Mr. Jamo - Shake What You Brought With You Pt1
Mr. Jamo (right) with "The Geater" Jerry Blavat
‘Bay-Go-DAH! Bay-Go-DAH!’ Huh? The first time I heard ‘Shake What You Brought With You’ by Mr. Jamo I wondered immediately if the record had in fact been mislabeled, and was not the work of Jamo Thomas, but of some drug addled Euro-au-go-go maniac. Y’see, Mr. Jamo aka Jamo Thomas was a funky soul man who left his cabana in the sunny Bahamas to come to Chicago and make a grip of cool soul records in the 60’s. The best known of these ‘I Spy (For the FBI)’ is a groovy classic. He recorded a number of 45s for Chi-town labels like Conlo and Thomas (no relation) before taking his Party Brothers down south to the SS7 and SSS Intl labels. ‘Shake What You Brought With You Pts 1&2’ sounds like nothing less than a one-song greatest hits of late 60’s swinging Europe exploito-soundtracks (I'm pretty sure the track dates from either '69 or '70) . The mixture of bright, straight ahead horns with psychedelicized sitars and funky drums, sounds like it was custom made for a party scene in which Owlsey spikes the punch and everyone, from the Russian count wearing a monocle to the miniskirted Dolly Birds feel the vibe and decide to take off all of their clothes and do the Frug (or the Funky Chicken, Boogaloo or whatever). No…really. The whole crazy feel of things is regroove-u-lated (come on now…that’s not even a real word…) when our friend Jamo slides on in and starts interjecting what can only be described as a mixture of standard funky hype man exclamations (processed through a filter of hashish and joss sticks) and nonsensical (at least to me) proclamations, shouted by Mr. Jamo from his minaret, high - and I do mean high – above the proceedings.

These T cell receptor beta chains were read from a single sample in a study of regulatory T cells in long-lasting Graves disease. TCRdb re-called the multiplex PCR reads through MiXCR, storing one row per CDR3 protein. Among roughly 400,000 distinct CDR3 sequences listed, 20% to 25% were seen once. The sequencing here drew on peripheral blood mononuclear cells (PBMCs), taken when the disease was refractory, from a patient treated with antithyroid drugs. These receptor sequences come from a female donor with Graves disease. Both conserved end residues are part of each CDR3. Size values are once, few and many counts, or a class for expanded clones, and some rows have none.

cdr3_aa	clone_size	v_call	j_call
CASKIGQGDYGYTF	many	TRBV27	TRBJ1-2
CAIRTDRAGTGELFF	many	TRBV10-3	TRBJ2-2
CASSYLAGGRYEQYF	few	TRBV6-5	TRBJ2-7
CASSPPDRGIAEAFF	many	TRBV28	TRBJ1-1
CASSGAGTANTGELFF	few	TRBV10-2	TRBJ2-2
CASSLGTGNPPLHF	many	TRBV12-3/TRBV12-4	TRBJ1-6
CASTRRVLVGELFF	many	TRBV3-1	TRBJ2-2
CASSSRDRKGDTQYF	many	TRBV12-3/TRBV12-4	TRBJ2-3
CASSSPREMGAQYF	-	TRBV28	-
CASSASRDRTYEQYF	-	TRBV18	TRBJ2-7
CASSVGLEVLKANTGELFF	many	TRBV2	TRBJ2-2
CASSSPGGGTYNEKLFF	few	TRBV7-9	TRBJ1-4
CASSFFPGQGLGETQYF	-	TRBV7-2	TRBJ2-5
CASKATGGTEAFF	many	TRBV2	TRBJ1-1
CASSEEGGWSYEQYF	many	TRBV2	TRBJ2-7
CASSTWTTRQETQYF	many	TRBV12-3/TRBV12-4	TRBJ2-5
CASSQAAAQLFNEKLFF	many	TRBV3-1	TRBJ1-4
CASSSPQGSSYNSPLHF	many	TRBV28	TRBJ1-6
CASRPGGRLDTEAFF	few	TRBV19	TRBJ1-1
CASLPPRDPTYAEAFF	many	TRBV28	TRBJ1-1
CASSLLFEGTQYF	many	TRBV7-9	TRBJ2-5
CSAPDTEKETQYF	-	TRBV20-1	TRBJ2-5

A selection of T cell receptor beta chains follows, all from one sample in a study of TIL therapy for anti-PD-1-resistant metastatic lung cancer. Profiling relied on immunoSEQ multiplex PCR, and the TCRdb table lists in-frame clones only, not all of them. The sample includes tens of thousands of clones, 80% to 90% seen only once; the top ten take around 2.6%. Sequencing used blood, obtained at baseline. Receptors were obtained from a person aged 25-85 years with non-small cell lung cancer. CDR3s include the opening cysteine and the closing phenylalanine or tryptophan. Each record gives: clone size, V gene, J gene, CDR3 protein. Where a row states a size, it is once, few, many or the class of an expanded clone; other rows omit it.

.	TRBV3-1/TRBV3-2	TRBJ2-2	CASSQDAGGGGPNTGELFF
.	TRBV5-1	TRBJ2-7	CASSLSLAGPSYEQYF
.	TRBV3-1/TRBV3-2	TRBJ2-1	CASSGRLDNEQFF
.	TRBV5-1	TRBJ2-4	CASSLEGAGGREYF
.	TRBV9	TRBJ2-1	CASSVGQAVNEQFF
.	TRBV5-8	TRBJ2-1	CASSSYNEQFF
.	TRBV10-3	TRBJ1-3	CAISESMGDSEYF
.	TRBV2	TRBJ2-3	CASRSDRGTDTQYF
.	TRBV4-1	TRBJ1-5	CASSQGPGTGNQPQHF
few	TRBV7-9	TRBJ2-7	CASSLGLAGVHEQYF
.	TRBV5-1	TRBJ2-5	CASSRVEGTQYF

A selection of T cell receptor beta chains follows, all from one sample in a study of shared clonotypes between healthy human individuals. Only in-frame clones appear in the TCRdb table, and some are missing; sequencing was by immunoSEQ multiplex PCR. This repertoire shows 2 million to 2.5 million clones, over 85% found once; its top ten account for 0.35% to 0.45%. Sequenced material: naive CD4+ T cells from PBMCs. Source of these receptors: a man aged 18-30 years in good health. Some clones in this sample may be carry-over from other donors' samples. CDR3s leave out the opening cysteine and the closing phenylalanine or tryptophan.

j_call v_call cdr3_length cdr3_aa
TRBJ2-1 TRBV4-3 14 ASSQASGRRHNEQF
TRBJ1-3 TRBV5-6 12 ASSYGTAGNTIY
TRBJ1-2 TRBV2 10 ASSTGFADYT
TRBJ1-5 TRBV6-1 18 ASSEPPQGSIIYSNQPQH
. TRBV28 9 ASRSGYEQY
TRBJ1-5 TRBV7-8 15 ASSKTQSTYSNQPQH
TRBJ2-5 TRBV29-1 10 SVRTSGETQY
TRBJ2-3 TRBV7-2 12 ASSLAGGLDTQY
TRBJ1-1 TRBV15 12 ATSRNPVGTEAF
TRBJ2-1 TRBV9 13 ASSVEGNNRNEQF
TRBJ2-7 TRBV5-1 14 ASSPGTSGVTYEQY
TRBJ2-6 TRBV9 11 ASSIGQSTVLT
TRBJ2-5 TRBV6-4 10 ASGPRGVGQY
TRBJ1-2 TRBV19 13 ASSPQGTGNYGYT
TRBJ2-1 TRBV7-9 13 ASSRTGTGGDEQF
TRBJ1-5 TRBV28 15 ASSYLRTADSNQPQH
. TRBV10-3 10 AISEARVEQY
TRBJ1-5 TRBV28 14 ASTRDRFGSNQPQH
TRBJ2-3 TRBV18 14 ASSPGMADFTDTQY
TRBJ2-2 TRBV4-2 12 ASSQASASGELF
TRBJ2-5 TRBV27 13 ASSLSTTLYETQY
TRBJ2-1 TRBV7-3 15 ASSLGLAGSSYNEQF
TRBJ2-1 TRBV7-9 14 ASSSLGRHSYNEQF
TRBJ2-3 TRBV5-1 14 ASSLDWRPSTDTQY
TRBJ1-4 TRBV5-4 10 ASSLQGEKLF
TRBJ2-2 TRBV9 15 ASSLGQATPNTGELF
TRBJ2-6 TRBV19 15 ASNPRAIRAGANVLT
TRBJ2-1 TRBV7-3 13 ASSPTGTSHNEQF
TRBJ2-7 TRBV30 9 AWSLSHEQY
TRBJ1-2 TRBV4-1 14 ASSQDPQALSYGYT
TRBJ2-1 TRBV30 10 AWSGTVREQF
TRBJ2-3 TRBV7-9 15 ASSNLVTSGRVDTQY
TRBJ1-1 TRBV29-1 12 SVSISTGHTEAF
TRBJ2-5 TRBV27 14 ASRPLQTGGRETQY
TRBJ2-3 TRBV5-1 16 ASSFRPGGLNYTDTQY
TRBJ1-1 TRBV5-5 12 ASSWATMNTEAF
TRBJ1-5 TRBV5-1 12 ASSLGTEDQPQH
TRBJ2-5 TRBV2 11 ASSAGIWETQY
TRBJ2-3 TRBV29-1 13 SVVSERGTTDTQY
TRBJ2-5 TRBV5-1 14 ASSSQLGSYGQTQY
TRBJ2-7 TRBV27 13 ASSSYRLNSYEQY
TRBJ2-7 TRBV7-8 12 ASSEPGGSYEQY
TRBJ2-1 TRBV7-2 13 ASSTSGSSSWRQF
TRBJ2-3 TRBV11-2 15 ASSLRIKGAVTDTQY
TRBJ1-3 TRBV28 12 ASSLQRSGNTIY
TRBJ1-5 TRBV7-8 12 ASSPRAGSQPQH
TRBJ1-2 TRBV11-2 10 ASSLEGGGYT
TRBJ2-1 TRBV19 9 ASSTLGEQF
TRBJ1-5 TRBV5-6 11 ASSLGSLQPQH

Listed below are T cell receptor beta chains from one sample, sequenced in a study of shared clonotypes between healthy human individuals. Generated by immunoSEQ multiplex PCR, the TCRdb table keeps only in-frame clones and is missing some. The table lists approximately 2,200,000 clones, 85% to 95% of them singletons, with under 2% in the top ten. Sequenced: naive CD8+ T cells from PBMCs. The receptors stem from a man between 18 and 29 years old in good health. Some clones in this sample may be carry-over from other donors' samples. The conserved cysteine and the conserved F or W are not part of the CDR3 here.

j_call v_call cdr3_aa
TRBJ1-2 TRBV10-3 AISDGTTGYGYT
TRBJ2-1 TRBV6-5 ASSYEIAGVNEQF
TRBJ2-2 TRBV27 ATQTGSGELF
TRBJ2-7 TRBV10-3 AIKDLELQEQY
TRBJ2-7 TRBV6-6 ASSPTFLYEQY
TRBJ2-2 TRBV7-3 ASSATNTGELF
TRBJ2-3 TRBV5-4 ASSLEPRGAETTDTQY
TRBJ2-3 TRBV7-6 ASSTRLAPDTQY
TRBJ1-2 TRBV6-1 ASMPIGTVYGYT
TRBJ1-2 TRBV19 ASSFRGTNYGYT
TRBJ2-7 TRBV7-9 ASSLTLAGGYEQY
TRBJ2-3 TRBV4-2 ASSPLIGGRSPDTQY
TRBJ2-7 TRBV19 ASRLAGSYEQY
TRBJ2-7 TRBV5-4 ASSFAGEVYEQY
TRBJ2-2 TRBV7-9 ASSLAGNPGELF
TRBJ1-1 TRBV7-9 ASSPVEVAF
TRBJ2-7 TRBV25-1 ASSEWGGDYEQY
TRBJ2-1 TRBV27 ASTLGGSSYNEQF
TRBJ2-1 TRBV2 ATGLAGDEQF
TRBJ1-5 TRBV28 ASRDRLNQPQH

Come on now, shake what you brought witCHOOOOO! Shake it, shake it , shake it! Bay-Go-DAH! Bay-Go-DAH! Whoop it on mayyyyy, whoop it on mayyyy and go A-HAYUYYYD! Go HAYYYYYYD! Mercy, baby mercy! I feel gooood! I feel GOOD? We gohn let your favorite jock whoop it on ya! Go ‘head on and work your show!
The overall effect is almost like they picked up the studio, relocated it (and Mr. Jamo) to a Discotheque on the Riviera and let the tape run. There are elements to this record that sound like they were spliced in from a UK-based library record and bits of any given soundtrack by Manfred Huber and Siegfried Schwab (the guys that did the soundtracks to the Jess Franco films). I’ve never heard anything else by Jamo (or anything else on the SSS Intl label for that matter) that sounds anything like this. It is a truly remarkable little record, and a lot of fun. The record was arranged by Anthony Dorsey and produced by Stan Watson (who both share writing credit with Mr. Jamo). As Watson was a big Philly producer (Delfonics, First Choice etc.) there’s a possibility that this was done in Philly.